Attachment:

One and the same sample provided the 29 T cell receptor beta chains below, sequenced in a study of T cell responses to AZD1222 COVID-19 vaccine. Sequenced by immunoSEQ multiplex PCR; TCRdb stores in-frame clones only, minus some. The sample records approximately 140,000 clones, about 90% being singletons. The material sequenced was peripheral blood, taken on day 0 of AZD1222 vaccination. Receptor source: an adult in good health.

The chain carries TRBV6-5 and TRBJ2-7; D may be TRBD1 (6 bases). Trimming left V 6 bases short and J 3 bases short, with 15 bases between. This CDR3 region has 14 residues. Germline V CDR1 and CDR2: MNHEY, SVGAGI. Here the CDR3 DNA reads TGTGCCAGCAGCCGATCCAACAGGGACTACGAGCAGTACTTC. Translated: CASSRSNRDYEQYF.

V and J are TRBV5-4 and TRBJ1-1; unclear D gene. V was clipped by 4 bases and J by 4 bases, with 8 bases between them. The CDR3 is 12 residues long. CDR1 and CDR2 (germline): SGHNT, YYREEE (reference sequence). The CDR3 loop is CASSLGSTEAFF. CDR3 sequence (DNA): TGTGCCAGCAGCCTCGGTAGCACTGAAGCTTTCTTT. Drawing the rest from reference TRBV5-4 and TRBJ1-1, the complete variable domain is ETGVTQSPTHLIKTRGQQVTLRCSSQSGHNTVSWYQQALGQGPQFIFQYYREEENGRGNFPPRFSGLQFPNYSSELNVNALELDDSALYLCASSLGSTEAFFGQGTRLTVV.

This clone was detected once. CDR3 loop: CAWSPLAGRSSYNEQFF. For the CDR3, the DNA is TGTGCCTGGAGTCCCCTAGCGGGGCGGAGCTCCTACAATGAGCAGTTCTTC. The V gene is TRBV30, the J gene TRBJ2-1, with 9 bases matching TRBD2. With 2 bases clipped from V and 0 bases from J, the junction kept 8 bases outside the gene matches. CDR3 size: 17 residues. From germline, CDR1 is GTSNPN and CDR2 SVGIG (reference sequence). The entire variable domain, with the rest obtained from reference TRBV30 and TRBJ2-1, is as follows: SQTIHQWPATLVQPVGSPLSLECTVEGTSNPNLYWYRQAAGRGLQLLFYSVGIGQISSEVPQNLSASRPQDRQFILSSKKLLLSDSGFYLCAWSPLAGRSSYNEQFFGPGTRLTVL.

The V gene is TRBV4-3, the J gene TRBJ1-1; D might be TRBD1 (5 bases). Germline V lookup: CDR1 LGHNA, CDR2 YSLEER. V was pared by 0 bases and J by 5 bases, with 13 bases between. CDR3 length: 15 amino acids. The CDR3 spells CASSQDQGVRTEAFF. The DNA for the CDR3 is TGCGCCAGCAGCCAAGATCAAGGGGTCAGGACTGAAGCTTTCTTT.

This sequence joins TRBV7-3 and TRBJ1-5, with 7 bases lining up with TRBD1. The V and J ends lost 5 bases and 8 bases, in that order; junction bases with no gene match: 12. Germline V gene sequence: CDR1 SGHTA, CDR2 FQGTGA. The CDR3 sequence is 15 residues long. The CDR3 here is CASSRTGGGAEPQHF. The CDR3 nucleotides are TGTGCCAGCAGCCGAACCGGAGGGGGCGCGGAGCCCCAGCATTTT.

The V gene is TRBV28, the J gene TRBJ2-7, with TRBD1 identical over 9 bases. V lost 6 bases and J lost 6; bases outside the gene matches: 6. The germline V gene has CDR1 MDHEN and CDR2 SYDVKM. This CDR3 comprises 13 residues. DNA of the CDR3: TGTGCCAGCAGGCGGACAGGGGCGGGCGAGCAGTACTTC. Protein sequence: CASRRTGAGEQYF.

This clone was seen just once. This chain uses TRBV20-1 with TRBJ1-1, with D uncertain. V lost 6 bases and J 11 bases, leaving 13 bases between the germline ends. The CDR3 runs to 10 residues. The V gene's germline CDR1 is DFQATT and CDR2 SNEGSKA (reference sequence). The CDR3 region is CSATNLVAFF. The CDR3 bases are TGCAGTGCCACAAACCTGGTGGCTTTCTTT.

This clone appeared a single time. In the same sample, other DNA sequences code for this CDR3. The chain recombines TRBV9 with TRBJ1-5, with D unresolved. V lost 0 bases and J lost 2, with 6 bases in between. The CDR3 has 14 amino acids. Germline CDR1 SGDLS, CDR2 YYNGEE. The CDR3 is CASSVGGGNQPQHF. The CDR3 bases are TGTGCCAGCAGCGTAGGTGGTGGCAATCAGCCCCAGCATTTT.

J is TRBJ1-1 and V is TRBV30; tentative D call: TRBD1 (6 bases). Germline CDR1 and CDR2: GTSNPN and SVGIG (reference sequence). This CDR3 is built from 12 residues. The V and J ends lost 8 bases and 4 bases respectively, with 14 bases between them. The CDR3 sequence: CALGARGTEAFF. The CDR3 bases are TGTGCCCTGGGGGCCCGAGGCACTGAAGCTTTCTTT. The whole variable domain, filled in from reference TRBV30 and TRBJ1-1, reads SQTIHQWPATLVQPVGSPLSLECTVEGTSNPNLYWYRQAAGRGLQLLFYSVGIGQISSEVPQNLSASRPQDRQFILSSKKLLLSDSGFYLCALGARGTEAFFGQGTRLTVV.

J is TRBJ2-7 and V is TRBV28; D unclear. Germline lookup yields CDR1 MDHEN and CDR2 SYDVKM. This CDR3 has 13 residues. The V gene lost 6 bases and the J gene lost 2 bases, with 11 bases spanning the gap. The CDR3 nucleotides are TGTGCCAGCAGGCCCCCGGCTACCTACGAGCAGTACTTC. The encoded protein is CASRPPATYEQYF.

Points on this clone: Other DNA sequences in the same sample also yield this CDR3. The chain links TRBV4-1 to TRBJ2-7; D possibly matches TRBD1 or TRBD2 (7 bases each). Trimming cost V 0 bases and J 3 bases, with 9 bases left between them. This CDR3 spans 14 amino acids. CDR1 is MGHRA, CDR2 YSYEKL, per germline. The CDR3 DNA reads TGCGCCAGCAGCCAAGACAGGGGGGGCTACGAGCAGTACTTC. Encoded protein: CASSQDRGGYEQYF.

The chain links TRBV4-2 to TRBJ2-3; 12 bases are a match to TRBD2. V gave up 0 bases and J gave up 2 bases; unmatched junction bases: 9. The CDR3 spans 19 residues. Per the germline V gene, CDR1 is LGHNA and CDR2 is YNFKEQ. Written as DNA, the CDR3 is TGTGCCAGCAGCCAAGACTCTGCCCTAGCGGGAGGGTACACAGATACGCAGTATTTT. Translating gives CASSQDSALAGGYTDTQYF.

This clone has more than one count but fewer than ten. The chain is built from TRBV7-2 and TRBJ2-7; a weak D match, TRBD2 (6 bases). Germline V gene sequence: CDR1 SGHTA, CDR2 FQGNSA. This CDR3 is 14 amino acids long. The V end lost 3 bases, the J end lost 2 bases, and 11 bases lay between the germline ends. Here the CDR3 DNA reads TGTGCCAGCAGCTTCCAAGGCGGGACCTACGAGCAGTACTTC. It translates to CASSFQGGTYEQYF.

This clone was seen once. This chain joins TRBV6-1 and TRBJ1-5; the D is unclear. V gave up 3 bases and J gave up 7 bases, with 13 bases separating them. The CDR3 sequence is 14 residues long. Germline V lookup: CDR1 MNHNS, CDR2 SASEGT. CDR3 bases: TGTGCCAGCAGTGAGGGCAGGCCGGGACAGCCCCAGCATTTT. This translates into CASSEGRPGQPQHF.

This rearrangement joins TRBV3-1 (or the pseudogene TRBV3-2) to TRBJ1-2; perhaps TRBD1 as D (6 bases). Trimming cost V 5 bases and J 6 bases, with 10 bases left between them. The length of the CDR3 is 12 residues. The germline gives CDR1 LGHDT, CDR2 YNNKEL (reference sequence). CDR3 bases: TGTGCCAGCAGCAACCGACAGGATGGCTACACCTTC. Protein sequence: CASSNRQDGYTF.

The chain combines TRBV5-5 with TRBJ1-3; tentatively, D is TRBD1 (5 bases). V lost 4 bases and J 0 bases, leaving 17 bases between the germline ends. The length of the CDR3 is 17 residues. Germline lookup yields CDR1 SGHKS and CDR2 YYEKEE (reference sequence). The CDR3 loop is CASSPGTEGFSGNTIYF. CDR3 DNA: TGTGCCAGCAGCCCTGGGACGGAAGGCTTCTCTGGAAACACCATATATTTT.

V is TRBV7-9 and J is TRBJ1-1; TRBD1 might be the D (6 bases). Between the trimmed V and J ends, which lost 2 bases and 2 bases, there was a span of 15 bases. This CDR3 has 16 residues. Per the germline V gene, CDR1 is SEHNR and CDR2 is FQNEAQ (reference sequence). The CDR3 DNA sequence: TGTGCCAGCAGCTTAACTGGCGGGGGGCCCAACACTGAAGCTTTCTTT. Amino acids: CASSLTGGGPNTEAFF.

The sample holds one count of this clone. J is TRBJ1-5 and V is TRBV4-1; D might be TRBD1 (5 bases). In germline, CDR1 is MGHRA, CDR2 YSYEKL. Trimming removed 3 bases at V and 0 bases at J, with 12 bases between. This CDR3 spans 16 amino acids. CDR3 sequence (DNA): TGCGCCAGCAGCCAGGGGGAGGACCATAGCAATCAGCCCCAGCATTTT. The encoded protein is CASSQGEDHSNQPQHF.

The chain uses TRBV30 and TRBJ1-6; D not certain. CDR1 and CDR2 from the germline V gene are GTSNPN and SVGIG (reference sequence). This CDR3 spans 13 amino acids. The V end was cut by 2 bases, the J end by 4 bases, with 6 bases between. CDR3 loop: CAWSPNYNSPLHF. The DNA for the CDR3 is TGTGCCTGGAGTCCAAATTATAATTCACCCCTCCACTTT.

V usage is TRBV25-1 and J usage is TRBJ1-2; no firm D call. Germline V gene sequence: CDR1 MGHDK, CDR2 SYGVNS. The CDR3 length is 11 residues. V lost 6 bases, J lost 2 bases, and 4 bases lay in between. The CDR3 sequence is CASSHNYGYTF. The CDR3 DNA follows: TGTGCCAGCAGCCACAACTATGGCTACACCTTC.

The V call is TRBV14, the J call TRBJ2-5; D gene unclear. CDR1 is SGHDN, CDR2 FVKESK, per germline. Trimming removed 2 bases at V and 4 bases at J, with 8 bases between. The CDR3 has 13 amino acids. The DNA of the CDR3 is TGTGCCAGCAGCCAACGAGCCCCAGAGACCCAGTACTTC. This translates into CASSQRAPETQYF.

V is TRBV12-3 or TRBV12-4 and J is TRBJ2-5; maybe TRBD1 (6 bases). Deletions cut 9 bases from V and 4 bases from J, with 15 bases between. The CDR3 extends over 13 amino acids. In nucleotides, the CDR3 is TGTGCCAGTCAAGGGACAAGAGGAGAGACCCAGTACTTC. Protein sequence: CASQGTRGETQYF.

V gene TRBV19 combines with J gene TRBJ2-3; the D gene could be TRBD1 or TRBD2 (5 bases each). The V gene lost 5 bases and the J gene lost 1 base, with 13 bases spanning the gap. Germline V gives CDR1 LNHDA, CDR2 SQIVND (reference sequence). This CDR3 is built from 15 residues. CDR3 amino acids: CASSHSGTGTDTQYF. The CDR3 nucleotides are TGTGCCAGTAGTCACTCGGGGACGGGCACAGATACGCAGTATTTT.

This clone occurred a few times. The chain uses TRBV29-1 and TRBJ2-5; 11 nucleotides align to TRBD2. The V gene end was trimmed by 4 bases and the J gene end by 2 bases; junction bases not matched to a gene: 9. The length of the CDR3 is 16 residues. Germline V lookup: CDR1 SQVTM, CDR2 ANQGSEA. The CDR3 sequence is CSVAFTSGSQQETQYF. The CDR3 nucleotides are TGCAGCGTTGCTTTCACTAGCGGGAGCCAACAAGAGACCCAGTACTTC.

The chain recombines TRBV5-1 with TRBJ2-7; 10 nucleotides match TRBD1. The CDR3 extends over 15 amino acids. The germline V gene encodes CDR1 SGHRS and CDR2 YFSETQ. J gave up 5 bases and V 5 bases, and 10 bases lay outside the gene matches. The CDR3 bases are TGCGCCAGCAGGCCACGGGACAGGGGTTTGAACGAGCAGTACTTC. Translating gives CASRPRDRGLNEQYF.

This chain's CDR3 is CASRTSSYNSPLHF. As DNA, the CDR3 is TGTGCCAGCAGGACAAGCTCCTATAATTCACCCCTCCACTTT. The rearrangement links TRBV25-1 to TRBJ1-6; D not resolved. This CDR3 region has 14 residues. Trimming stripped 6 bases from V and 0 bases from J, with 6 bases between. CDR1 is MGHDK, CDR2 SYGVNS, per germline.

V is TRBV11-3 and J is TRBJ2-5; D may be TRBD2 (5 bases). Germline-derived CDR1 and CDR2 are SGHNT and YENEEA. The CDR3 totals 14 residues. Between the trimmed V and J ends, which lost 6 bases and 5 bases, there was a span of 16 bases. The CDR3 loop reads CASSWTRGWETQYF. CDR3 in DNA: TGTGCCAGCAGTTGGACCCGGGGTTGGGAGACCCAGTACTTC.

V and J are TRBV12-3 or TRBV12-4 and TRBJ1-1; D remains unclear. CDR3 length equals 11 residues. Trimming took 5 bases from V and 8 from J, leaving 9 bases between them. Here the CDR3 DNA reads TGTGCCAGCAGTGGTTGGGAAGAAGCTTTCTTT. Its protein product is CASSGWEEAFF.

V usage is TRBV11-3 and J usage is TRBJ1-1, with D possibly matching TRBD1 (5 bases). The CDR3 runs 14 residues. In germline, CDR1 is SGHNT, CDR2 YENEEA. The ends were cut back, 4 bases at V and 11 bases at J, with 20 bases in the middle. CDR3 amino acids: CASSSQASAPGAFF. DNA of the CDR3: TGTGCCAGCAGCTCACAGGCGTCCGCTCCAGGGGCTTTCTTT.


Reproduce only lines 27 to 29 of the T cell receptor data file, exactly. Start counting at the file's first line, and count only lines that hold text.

This chain's CDR3 is CASRTSSYNSPLHF. As DNA, the CDR3 is TGTGCCAGCAGGACAAGCTCCTATAATTCACCCCTCCACTTT. The rearrangement links TRBV25-1 to TRBJ1-6; D not resolved. This CDR3 region has 14 residues. Trimming stripped 6 bases from V and 0 bases from J, with 6 bases between. CDR1 is MGHDK, CDR2 SYGVNS, per germline.

V is TRBV11-3 and J is TRBJ2-5; D may be TRBD2 (5 bases). Germline-derived CDR1 and CDR2 are SGHNT and YENEEA. The CDR3 totals 14 residues. Between the trimmed V and J ends, which lost 6 bases and 5 bases, there was a span of 16 bases. The CDR3 loop reads CASSWTRGWETQYF. CDR3 in DNA: TGTGCCAGCAGTTGGACCCGGGGTTGGGAGACCCAGTACTTC.

V and J are TRBV12-3 or TRBV12-4 and TRBJ1-1; D remains unclear. CDR3 length equals 11 residues. Trimming took 5 bases from V and 8 from J, leaving 9 bases between them. Here the CDR3 DNA reads TGTGCCAGCAGTGGTTGGGAAGAAGCTTTCTTT. Its protein product is CASSGWEEAFF.